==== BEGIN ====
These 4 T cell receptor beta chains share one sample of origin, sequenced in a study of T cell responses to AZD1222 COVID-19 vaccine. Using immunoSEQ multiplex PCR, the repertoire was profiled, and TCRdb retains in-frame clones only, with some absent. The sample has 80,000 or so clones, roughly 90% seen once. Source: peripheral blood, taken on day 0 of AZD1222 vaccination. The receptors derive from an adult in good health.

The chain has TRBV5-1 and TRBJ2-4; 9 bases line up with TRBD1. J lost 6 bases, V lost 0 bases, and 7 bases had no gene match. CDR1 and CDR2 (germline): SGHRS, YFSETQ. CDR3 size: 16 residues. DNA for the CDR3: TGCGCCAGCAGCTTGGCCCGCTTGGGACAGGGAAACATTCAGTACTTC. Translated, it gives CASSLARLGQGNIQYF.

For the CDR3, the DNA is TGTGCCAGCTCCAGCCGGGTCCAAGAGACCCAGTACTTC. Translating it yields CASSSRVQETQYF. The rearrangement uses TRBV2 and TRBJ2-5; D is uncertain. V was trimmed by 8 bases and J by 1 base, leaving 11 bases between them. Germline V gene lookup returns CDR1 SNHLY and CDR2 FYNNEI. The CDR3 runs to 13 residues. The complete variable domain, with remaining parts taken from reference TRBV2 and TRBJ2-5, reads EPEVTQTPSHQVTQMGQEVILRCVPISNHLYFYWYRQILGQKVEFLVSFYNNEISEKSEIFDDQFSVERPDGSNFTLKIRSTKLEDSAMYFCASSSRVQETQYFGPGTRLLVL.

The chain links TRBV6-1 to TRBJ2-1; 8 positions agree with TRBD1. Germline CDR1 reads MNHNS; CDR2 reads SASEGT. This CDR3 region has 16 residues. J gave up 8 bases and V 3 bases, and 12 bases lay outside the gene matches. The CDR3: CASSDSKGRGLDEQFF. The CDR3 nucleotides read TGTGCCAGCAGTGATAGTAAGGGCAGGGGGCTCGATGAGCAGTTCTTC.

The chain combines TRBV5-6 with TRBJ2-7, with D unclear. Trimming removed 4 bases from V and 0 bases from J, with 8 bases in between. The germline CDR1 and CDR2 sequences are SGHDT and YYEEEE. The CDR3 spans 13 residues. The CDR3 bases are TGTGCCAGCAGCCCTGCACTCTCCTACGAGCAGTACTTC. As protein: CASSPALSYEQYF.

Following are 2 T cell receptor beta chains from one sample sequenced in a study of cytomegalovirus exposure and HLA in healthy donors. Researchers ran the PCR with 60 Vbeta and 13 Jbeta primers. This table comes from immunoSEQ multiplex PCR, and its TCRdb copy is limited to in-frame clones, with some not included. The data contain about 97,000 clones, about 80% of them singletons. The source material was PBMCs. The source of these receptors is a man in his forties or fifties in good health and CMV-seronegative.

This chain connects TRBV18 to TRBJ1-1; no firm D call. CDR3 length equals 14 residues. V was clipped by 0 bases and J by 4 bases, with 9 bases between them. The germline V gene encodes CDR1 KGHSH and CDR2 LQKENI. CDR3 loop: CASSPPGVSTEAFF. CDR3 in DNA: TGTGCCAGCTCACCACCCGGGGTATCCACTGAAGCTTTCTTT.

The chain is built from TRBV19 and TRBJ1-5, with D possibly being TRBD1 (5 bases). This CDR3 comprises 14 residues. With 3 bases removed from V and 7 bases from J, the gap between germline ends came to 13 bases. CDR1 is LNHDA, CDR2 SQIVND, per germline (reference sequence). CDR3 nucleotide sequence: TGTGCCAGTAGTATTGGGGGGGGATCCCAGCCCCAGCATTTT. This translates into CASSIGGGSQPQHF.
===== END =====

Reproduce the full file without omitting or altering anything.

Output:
These 4 T cell receptor beta chains share one sample of origin, sequenced in a study of T cell responses to AZD1222 COVID-19 vaccine. Using immunoSEQ multiplex PCR, the repertoire was profiled, and TCRdb retains in-frame clones only, with some absent. The sample has 80,000 or so clones, roughly 90% seen once. Source: peripheral blood, taken on day 0 of AZD1222 vaccination. The receptors derive from an adult in good health.

The chain has TRBV5-1 and TRBJ2-4; 9 bases line up with TRBD1. J lost 6 bases, V lost 0 bases, and 7 bases had no gene match. CDR1 and CDR2 (germline): SGHRS, YFSETQ. CDR3 size: 16 residues. DNA for the CDR3: TGCGCCAGCAGCTTGGCCCGCTTGGGACAGGGAAACATTCAGTACTTC. Translated, it gives CASSLARLGQGNIQYF.

For the CDR3, the DNA is TGTGCCAGCTCCAGCCGGGTCCAAGAGACCCAGTACTTC. Translating it yields CASSSRVQETQYF. The rearrangement uses TRBV2 and TRBJ2-5; D is uncertain. V was trimmed by 8 bases and J by 1 base, leaving 11 bases between them. Germline V gene lookup returns CDR1 SNHLY and CDR2 FYNNEI. The CDR3 runs to 13 residues. The complete variable domain, with remaining parts taken from reference TRBV2 and TRBJ2-5, reads EPEVTQTPSHQVTQMGQEVILRCVPISNHLYFYWYRQILGQKVEFLVSFYNNEISEKSEIFDDQFSVERPDGSNFTLKIRSTKLEDSAMYFCASSSRVQETQYFGPGTRLLVL.

The chain links TRBV6-1 to TRBJ2-1; 8 positions agree with TRBD1. Germline CDR1 reads MNHNS; CDR2 reads SASEGT. This CDR3 region has 16 residues. J gave up 8 bases and V 3 bases, and 12 bases lay outside the gene matches. The CDR3: CASSDSKGRGLDEQFF. The CDR3 nucleotides read TGTGCCAGCAGTGATAGTAAGGGCAGGGGGCTCGATGAGCAGTTCTTC.

The chain combines TRBV5-6 with TRBJ2-7, with D unclear. Trimming removed 4 bases from V and 0 bases from J, with 8 bases in between. The germline CDR1 and CDR2 sequences are SGHDT and YYEEEE. The CDR3 spans 13 residues. The CDR3 bases are TGTGCCAGCAGCCCTGCACTCTCCTACGAGCAGTACTTC. As protein: CASSPALSYEQYF.

Following are 2 T cell receptor beta chains from one sample sequenced in a study of cytomegalovirus exposure and HLA in healthy donors. Researchers ran the PCR with 60 Vbeta and 13 Jbeta primers. This table comes from immunoSEQ multiplex PCR, and its TCRdb copy is limited to in-frame clones, with some not included. The data contain about 97,000 clones, about 80% of them singletons. The source material was PBMCs. The source of these receptors is a man in his forties or fifties in good health and CMV-seronegative.

This chain connects TRBV18 to TRBJ1-1; no firm D call. CDR3 length equals 14 residues. V was clipped by 0 bases and J by 4 bases, with 9 bases between them. The germline V gene encodes CDR1 KGHSH and CDR2 LQKENI. CDR3 loop: CASSPPGVSTEAFF. CDR3 in DNA: TGTGCCAGCTCACCACCCGGGGTATCCACTGAAGCTTTCTTT.

The chain is built from TRBV19 and TRBJ1-5, with D possibly being TRBD1 (5 bases). This CDR3 comprises 14 residues. With 3 bases removed from V and 7 bases from J, the gap between germline ends came to 13 bases. CDR1 is LNHDA, CDR2 SQIVND, per germline (reference sequence). CDR3 nucleotide sequence: TGTGCCAGTAGTATTGGGGGGGGATCCCAGCCCCAGCATTTT. This translates into CASSIGGGSQPQHF.